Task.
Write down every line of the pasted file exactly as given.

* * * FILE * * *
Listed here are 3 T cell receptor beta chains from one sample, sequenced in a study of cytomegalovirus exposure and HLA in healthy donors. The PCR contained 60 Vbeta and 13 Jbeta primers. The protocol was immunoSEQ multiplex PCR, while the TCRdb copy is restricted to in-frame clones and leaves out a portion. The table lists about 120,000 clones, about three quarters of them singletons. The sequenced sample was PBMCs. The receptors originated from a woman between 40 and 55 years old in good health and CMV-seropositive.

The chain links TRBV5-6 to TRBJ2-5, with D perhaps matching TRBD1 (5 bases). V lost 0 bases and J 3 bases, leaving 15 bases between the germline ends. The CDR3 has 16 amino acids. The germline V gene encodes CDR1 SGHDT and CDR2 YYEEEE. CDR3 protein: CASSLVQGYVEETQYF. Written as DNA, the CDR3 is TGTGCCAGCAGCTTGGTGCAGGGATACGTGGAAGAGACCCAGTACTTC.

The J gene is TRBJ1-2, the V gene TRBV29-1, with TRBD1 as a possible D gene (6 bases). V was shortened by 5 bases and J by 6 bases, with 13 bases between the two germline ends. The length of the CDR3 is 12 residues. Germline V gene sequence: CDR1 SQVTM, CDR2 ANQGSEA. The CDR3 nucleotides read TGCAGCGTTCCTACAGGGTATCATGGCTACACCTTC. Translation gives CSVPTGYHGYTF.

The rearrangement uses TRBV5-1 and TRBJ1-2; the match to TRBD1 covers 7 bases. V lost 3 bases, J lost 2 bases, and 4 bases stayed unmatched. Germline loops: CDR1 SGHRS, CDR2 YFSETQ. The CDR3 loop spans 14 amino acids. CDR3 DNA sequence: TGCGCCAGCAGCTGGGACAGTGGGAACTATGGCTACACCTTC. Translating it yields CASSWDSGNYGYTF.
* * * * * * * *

Listed here are 3 T cell receptor beta chains from one sample, sequenced in a study of cytomegalovirus exposure and HLA in healthy donors. The PCR contained 60 Vbeta and 13 Jbeta primers. The protocol was immunoSEQ multiplex PCR, while the TCRdb copy is restricted to in-frame clones and leaves out a portion. The table lists about 120,000 clones, about three quarters of them singletons. The sequenced sample was PBMCs. The receptors originated from a woman between 40 and 55 years old in good health and CMV-seropositive.

The chain links TRBV5-6 to TRBJ2-5, with D perhaps matching TRBD1 (5 bases). V lost 0 bases and J 3 bases, leaving 15 bases between the germline ends. The CDR3 has 16 amino acids. The germline V gene encodes CDR1 SGHDT and CDR2 YYEEEE. CDR3 protein: CASSLVQGYVEETQYF. Written as DNA, the CDR3 is TGTGCCAGCAGCTTGGTGCAGGGATACGTGGAAGAGACCCAGTACTTC.

The J gene is TRBJ1-2, the V gene TRBV29-1, with TRBD1 as a possible D gene (6 bases). V was shortened by 5 bases and J by 6 bases, with 13 bases between the two germline ends. The length of the CDR3 is 12 residues. Germline V gene sequence: CDR1 SQVTM, CDR2 ANQGSEA. The CDR3 nucleotides read TGCAGCGTTCCTACAGGGTATCATGGCTACACCTTC. Translation gives CSVPTGYHGYTF.

The rearrangement uses TRBV5-1 and TRBJ1-2; the match to TRBD1 covers 7 bases. V lost 3 bases, J lost 2 bases, and 4 bases stayed unmatched. Germline loops: CDR1 SGHRS, CDR2 YFSETQ. The CDR3 loop spans 14 amino acids. CDR3 DNA sequence: TGCGCCAGCAGCTGGGACAGTGGGAACTATGGCTACACCTTC. Translating it yields CASSWDSGNYGYTF.